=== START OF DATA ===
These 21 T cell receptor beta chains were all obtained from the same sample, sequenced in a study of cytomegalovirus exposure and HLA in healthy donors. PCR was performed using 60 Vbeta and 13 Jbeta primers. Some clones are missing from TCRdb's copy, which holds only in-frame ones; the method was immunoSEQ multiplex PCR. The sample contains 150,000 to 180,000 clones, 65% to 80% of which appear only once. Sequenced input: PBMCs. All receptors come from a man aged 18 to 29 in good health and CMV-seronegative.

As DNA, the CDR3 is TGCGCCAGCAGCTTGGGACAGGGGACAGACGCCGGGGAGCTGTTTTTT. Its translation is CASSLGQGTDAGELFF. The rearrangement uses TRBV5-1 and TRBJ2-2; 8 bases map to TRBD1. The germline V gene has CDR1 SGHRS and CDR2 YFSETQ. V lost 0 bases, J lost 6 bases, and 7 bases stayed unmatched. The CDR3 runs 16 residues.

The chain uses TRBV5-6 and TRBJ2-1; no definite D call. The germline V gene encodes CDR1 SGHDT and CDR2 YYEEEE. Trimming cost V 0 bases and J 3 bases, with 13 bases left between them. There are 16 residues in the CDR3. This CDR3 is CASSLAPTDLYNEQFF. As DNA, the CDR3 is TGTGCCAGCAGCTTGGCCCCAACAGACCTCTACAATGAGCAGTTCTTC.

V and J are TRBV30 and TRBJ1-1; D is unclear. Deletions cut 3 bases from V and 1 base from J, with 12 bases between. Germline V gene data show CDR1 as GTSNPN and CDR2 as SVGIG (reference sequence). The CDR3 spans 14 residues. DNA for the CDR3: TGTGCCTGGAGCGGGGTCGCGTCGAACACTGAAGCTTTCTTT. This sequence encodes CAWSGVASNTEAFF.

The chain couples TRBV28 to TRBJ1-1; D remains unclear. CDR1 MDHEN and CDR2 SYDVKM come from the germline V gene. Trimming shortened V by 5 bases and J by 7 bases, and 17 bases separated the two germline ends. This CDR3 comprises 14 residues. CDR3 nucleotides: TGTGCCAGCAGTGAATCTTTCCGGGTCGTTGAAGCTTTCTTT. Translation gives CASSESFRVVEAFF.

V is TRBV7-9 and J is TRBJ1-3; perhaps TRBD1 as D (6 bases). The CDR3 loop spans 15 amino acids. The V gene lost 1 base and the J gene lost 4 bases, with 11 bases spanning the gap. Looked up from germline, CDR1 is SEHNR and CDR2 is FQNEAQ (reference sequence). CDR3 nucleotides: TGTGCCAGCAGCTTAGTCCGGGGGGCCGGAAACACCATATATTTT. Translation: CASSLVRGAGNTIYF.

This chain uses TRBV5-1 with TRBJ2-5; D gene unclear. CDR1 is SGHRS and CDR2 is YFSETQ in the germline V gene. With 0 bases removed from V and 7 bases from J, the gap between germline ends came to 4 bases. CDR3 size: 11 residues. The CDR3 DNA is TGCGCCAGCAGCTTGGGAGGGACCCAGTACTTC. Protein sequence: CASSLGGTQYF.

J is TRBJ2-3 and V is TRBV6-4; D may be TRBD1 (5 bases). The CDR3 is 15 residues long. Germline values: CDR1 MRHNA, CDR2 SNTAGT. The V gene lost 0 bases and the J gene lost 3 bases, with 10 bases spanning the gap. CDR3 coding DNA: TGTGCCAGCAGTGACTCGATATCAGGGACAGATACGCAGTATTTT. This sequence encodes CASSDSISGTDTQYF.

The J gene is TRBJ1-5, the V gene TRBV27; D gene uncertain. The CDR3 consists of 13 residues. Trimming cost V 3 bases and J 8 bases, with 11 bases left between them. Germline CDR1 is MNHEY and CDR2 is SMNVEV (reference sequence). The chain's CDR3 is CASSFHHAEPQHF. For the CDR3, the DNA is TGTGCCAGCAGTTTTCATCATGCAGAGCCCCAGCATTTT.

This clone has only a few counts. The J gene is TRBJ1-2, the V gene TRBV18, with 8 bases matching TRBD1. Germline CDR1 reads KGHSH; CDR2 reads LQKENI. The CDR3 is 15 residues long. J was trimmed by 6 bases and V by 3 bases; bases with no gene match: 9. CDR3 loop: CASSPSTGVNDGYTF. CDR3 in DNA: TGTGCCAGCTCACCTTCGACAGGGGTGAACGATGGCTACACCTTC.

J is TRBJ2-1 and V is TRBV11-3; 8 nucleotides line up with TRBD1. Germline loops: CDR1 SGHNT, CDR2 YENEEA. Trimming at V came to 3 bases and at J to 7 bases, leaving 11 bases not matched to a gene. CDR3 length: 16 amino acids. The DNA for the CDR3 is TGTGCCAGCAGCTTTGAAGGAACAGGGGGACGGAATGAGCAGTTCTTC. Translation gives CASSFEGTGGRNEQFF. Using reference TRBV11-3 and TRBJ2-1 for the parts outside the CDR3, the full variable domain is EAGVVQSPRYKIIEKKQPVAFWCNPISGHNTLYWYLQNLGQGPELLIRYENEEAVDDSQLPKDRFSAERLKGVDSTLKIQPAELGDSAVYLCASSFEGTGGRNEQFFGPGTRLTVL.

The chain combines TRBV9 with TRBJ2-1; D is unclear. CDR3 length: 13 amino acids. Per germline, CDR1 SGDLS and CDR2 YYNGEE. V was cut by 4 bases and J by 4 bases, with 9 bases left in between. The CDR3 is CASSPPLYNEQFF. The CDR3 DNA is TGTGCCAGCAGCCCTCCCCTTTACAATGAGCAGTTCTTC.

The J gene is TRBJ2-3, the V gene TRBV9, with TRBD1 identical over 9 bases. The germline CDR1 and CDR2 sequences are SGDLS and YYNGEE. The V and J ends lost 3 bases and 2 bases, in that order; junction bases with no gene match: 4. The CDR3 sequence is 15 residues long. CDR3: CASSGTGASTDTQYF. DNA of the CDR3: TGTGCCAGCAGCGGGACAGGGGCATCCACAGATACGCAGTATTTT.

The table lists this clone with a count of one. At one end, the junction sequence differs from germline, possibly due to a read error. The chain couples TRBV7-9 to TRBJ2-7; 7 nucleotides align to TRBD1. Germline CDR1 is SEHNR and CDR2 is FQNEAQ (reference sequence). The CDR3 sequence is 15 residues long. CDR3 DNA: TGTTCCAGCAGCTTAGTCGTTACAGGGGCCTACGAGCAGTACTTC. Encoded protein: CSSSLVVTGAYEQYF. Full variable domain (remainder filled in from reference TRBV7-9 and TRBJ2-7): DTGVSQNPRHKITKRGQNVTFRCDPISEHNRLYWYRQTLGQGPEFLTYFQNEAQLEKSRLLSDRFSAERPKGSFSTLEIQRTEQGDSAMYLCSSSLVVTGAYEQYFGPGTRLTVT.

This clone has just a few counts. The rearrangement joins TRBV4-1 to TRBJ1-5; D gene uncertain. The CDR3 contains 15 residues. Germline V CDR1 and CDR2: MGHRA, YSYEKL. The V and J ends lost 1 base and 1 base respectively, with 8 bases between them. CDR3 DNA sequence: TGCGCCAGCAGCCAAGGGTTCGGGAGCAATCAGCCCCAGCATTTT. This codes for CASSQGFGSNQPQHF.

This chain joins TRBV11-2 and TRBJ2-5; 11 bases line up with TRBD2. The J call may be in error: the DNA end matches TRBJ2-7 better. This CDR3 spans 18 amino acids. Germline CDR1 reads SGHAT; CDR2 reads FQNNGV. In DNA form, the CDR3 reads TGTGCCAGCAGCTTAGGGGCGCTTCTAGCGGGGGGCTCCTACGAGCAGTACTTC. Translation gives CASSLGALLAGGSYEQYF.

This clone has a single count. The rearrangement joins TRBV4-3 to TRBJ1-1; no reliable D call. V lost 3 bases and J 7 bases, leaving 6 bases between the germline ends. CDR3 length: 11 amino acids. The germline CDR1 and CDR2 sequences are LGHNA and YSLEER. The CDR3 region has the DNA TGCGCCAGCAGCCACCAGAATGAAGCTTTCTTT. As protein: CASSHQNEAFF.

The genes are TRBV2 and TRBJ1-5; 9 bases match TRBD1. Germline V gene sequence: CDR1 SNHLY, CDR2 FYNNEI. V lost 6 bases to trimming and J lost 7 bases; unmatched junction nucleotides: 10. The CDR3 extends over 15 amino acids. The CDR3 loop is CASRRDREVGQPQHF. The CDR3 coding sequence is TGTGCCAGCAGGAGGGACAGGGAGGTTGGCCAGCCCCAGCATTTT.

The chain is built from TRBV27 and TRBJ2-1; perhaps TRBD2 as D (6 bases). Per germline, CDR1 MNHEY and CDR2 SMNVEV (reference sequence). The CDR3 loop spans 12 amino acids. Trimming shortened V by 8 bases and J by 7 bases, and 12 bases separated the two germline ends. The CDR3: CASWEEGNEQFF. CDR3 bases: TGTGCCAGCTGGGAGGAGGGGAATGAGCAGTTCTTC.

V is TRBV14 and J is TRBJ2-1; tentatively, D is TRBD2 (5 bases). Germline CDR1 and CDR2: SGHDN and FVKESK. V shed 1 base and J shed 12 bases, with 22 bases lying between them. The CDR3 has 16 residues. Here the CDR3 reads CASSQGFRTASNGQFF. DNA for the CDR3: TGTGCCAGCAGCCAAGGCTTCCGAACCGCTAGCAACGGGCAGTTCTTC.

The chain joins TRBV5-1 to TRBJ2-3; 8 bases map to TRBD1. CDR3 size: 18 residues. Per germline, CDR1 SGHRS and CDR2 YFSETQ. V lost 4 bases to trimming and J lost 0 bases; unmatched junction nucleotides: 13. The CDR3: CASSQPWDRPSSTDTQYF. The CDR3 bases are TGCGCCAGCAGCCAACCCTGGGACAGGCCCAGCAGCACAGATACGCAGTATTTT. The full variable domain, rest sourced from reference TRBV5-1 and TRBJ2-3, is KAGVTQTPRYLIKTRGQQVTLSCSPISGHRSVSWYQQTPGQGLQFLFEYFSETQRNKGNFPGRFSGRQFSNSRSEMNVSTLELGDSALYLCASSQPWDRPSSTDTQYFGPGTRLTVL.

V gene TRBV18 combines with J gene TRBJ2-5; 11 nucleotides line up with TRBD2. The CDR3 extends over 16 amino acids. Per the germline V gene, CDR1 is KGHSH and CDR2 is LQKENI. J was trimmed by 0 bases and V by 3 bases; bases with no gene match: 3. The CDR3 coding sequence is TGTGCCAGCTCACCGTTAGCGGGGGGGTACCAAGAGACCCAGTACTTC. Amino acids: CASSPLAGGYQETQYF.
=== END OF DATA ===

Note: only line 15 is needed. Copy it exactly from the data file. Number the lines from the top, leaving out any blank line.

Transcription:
This clone has just a few counts. The rearrangement joins TRBV4-1 to TRBJ1-5; D gene uncertain. The CDR3 contains 15 residues. Germline V CDR1 and CDR2: MGHRA, YSYEKL. The V and J ends lost 1 base and 1 base respectively, with 8 bases between them. CDR3 DNA sequence: TGCGCCAGCAGCCAAGGGTTCGGGAGCAATCAGCCCCAGCATTTT. This codes for CASSQGFGSNQPQHF.